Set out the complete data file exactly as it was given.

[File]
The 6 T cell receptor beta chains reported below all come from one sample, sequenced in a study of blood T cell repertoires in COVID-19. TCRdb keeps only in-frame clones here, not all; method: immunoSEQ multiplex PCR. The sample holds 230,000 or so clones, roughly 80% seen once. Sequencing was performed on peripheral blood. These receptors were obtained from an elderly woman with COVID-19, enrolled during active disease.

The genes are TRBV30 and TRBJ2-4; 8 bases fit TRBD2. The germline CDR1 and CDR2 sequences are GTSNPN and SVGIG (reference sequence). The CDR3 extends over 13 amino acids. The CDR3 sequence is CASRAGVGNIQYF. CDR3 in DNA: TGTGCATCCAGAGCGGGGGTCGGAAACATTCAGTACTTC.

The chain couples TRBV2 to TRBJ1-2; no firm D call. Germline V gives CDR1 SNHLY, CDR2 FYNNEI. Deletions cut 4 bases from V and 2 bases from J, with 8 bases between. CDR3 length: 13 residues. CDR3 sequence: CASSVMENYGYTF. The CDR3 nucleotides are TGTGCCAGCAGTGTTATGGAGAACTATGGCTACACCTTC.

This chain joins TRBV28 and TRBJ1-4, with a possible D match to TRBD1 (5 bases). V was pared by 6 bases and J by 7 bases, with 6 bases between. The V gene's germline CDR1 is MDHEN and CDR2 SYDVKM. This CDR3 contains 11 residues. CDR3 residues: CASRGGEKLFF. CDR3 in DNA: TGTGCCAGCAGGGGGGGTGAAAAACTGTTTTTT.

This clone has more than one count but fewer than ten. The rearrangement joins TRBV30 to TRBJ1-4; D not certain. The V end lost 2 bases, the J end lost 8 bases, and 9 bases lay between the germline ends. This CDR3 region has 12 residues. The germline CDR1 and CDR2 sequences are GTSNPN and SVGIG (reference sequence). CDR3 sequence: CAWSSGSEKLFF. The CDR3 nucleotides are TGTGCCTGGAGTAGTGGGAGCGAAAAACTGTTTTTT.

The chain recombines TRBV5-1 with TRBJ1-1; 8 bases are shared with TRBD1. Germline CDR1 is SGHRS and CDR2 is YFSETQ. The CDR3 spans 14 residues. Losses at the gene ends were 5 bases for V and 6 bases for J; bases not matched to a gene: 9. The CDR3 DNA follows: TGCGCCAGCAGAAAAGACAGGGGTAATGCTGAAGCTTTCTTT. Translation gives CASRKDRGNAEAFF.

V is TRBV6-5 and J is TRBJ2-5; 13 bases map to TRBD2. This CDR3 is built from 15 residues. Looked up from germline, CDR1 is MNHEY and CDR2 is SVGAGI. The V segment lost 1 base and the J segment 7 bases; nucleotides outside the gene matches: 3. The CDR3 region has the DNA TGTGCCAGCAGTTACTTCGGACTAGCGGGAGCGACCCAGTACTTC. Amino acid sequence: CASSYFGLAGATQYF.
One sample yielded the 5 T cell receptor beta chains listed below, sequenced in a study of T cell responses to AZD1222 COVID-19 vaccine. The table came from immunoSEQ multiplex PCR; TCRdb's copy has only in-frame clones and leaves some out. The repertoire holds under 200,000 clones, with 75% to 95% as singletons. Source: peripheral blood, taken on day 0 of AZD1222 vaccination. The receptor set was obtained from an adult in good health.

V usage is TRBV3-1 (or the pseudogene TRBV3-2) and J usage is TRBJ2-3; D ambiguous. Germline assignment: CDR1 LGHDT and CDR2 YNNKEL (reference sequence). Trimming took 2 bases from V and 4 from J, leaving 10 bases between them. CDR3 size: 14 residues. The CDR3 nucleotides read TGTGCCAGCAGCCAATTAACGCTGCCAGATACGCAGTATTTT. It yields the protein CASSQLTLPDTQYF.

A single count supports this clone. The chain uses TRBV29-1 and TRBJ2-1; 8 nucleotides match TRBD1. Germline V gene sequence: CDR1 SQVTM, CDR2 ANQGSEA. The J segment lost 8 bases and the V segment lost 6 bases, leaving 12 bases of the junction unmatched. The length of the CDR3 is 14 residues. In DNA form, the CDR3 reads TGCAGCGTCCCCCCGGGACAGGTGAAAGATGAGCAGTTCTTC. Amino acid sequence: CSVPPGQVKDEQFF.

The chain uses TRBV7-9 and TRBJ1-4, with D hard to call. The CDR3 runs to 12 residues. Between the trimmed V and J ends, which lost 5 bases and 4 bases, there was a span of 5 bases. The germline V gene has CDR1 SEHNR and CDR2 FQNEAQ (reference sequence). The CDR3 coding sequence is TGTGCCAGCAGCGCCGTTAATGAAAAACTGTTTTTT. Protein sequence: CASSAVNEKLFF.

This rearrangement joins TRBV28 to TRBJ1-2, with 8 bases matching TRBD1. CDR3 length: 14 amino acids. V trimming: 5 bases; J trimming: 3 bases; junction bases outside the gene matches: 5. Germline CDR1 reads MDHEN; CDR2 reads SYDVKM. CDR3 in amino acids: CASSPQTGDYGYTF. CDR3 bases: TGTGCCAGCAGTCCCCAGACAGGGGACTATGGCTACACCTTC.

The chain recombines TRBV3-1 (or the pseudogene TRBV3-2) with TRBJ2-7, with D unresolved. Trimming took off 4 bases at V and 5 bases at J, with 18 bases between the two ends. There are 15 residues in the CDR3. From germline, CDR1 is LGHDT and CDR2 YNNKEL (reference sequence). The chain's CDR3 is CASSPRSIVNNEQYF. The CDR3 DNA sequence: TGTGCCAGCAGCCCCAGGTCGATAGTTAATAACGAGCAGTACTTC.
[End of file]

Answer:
The 6 T cell receptor beta chains reported below all come from one sample, sequenced in a study of blood T cell repertoires in COVID-19. TCRdb keeps only in-frame clones here, not all; method: immunoSEQ multiplex PCR. The sample holds 230,000 or so clones, roughly 80% seen once. Sequencing was performed on peripheral blood. These receptors were obtained from an elderly woman with COVID-19, enrolled during active disease.

The genes are TRBV30 and TRBJ2-4; 8 bases fit TRBD2. The germline CDR1 and CDR2 sequences are GTSNPN and SVGIG (reference sequence). The CDR3 extends over 13 amino acids. The CDR3 sequence is CASRAGVGNIQYF. CDR3 in DNA: TGTGCATCCAGAGCGGGGGTCGGAAACATTCAGTACTTC.

The chain couples TRBV2 to TRBJ1-2; no firm D call. Germline V gives CDR1 SNHLY, CDR2 FYNNEI. Deletions cut 4 bases from V and 2 bases from J, with 8 bases between. CDR3 length: 13 residues. CDR3 sequence: CASSVMENYGYTF. The CDR3 nucleotides are TGTGCCAGCAGTGTTATGGAGAACTATGGCTACACCTTC.

This chain joins TRBV28 and TRBJ1-4, with a possible D match to TRBD1 (5 bases). V was pared by 6 bases and J by 7 bases, with 6 bases between. The V gene's germline CDR1 is MDHEN and CDR2 SYDVKM. This CDR3 contains 11 residues. CDR3 residues: CASRGGEKLFF. CDR3 in DNA: TGTGCCAGCAGGGGGGGTGAAAAACTGTTTTTT.

This clone has more than one count but fewer than ten. The rearrangement joins TRBV30 to TRBJ1-4; D not certain. The V end lost 2 bases, the J end lost 8 bases, and 9 bases lay between the germline ends. This CDR3 region has 12 residues. The germline CDR1 and CDR2 sequences are GTSNPN and SVGIG (reference sequence). CDR3 sequence: CAWSSGSEKLFF. The CDR3 nucleotides are TGTGCCTGGAGTAGTGGGAGCGAAAAACTGTTTTTT.

The chain recombines TRBV5-1 with TRBJ1-1; 8 bases are shared with TRBD1. Germline CDR1 is SGHRS and CDR2 is YFSETQ. The CDR3 spans 14 residues. Losses at the gene ends were 5 bases for V and 6 bases for J; bases not matched to a gene: 9. The CDR3 DNA follows: TGCGCCAGCAGAAAAGACAGGGGTAATGCTGAAGCTTTCTTT. Translation gives CASRKDRGNAEAFF.

V is TRBV6-5 and J is TRBJ2-5; 13 bases map to TRBD2. This CDR3 is built from 15 residues. Looked up from germline, CDR1 is MNHEY and CDR2 is SVGAGI. The V segment lost 1 base and the J segment 7 bases; nucleotides outside the gene matches: 3. The CDR3 region has the DNA TGTGCCAGCAGTTACTTCGGACTAGCGGGAGCGACCCAGTACTTC. Amino acid sequence: CASSYFGLAGATQYF.
One sample yielded the 5 T cell receptor beta chains listed below, sequenced in a study of T cell responses to AZD1222 COVID-19 vaccine. The table came from immunoSEQ multiplex PCR; TCRdb's copy has only in-frame clones and leaves some out. The repertoire holds under 200,000 clones, with 75% to 95% as singletons. Source: peripheral blood, taken on day 0 of AZD1222 vaccination. The receptor set was obtained from an adult in good health.

V usage is TRBV3-1 (or the pseudogene TRBV3-2) and J usage is TRBJ2-3; D ambiguous. Germline assignment: CDR1 LGHDT and CDR2 YNNKEL (reference sequence). Trimming took 2 bases from V and 4 from J, leaving 10 bases between them. CDR3 size: 14 residues. The CDR3 nucleotides read TGTGCCAGCAGCCAATTAACGCTGCCAGATACGCAGTATTTT. It yields the protein CASSQLTLPDTQYF.

A single count supports this clone. The chain uses TRBV29-1 and TRBJ2-1; 8 nucleotides match TRBD1. Germline V gene sequence: CDR1 SQVTM, CDR2 ANQGSEA. The J segment lost 8 bases and the V segment lost 6 bases, leaving 12 bases of the junction unmatched. The length of the CDR3 is 14 residues. In DNA form, the CDR3 reads TGCAGCGTCCCCCCGGGACAGGTGAAAGATGAGCAGTTCTTC. Amino acid sequence: CSVPPGQVKDEQFF.

The chain uses TRBV7-9 and TRBJ1-4, with D hard to call. The CDR3 runs to 12 residues. Between the trimmed V and J ends, which lost 5 bases and 4 bases, there was a span of 5 bases. The germline V gene has CDR1 SEHNR and CDR2 FQNEAQ (reference sequence). The CDR3 coding sequence is TGTGCCAGCAGCGCCGTTAATGAAAAACTGTTTTTT. Protein sequence: CASSAVNEKLFF.

This rearrangement joins TRBV28 to TRBJ1-2, with 8 bases matching TRBD1. CDR3 length: 14 amino acids. V trimming: 5 bases; J trimming: 3 bases; junction bases outside the gene matches: 5. Germline CDR1 reads MDHEN; CDR2 reads SYDVKM. CDR3 in amino acids: CASSPQTGDYGYTF. CDR3 bases: TGTGCCAGCAGTCCCCAGACAGGGGACTATGGCTACACCTTC.

The chain recombines TRBV3-1 (or the pseudogene TRBV3-2) with TRBJ2-7, with D unresolved. Trimming took off 4 bases at V and 5 bases at J, with 18 bases between the two ends. There are 15 residues in the CDR3. From germline, CDR1 is LGHDT and CDR2 YNNKEL (reference sequence). The chain's CDR3 is CASSPRSIVNNEQYF. The CDR3 DNA sequence: TGTGCCAGCAGCCCCAGGTCGATAGTTAATAACGAGCAGTACTTC.